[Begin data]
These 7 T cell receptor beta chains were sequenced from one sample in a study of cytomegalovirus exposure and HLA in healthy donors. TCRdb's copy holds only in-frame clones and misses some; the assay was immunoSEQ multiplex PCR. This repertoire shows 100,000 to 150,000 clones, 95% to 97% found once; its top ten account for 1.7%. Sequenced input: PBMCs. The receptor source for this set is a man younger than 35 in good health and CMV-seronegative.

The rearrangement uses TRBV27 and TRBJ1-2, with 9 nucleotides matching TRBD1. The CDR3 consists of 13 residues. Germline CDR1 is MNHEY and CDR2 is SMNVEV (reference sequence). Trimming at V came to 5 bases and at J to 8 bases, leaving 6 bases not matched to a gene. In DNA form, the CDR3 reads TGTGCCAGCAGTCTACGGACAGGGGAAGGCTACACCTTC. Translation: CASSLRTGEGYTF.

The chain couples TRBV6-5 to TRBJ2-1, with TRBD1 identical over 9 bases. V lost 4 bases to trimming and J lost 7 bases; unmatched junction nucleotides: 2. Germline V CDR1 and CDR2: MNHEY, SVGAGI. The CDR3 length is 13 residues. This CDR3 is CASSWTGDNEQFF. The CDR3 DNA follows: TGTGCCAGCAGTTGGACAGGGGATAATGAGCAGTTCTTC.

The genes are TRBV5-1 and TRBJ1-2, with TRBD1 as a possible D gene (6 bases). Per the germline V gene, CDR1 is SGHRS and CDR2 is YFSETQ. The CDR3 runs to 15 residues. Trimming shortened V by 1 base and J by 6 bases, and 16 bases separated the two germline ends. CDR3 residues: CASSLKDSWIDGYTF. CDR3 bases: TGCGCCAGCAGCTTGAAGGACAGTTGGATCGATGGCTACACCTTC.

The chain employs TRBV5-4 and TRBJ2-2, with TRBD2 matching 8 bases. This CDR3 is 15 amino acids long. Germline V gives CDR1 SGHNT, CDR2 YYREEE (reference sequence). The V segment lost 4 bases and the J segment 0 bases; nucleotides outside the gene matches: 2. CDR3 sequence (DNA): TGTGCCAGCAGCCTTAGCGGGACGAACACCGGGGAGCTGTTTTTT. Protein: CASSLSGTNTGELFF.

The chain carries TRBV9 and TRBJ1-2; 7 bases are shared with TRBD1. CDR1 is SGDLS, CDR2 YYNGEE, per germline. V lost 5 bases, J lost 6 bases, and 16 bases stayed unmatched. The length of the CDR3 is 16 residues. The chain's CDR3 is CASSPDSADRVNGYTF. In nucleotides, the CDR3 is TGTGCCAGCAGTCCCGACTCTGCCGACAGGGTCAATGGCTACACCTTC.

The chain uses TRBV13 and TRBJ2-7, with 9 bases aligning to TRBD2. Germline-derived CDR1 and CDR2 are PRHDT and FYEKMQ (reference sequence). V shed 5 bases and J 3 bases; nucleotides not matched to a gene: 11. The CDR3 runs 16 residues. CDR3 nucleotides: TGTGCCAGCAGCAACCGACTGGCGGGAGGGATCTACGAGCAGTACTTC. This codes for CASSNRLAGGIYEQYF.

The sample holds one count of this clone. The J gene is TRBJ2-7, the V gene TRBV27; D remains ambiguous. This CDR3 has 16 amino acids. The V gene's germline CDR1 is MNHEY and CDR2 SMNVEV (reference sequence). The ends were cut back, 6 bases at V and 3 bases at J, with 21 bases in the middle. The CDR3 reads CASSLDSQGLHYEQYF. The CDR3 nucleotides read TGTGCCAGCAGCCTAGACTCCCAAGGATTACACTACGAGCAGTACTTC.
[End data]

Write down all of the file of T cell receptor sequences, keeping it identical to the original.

These 7 T cell receptor beta chains were sequenced from one sample in a study of cytomegalovirus exposure and HLA in healthy donors. TCRdb's copy holds only in-frame clones and misses some; the assay was immunoSEQ multiplex PCR. This repertoire shows 100,000 to 150,000 clones, 95% to 97% found once; its top ten account for 1.7%. Sequenced input: PBMCs. The receptor source for this set is a man younger than 35 in good health and CMV-seronegative.

The rearrangement uses TRBV27 and TRBJ1-2, with 9 nucleotides matching TRBD1. The CDR3 consists of 13 residues. Germline CDR1 is MNHEY and CDR2 is SMNVEV (reference sequence). Trimming at V came to 5 bases and at J to 8 bases, leaving 6 bases not matched to a gene. In DNA form, the CDR3 reads TGTGCCAGCAGTCTACGGACAGGGGAAGGCTACACCTTC. Translation: CASSLRTGEGYTF.

The chain couples TRBV6-5 to TRBJ2-1, with TRBD1 identical over 9 bases. V lost 4 bases to trimming and J lost 7 bases; unmatched junction nucleotides: 2. Germline V CDR1 and CDR2: MNHEY, SVGAGI. The CDR3 length is 13 residues. This CDR3 is CASSWTGDNEQFF. The CDR3 DNA follows: TGTGCCAGCAGTTGGACAGGGGATAATGAGCAGTTCTTC.

The genes are TRBV5-1 and TRBJ1-2, with TRBD1 as a possible D gene (6 bases). Per the germline V gene, CDR1 is SGHRS and CDR2 is YFSETQ. The CDR3 runs to 15 residues. Trimming shortened V by 1 base and J by 6 bases, and 16 bases separated the two germline ends. CDR3 residues: CASSLKDSWIDGYTF. CDR3 bases: TGCGCCAGCAGCTTGAAGGACAGTTGGATCGATGGCTACACCTTC.

The chain employs TRBV5-4 and TRBJ2-2, with TRBD2 matching 8 bases. This CDR3 is 15 amino acids long. Germline V gives CDR1 SGHNT, CDR2 YYREEE (reference sequence). The V segment lost 4 bases and the J segment 0 bases; nucleotides outside the gene matches: 2. CDR3 sequence (DNA): TGTGCCAGCAGCCTTAGCGGGACGAACACCGGGGAGCTGTTTTTT. Protein: CASSLSGTNTGELFF.

The chain carries TRBV9 and TRBJ1-2; 7 bases are shared with TRBD1. CDR1 is SGDLS, CDR2 YYNGEE, per germline. V lost 5 bases, J lost 6 bases, and 16 bases stayed unmatched. The length of the CDR3 is 16 residues. The chain's CDR3 is CASSPDSADRVNGYTF. In nucleotides, the CDR3 is TGTGCCAGCAGTCCCGACTCTGCCGACAGGGTCAATGGCTACACCTTC.

The chain uses TRBV13 and TRBJ2-7, with 9 bases aligning to TRBD2. Germline-derived CDR1 and CDR2 are PRHDT and FYEKMQ (reference sequence). V shed 5 bases and J 3 bases; nucleotides not matched to a gene: 11. The CDR3 runs 16 residues. CDR3 nucleotides: TGTGCCAGCAGCAACCGACTGGCGGGAGGGATCTACGAGCAGTACTTC. This codes for CASSNRLAGGIYEQYF.

The sample holds one count of this clone. The J gene is TRBJ2-7, the V gene TRBV27; D remains ambiguous. This CDR3 has 16 amino acids. The V gene's germline CDR1 is MNHEY and CDR2 SMNVEV (reference sequence). The ends were cut back, 6 bases at V and 3 bases at J, with 21 bases in the middle. The CDR3 reads CASSLDSQGLHYEQYF. The CDR3 nucleotides read TGTGCCAGCAGCCTAGACTCCCAAGGATTACACTACGAGCAGTACTTC.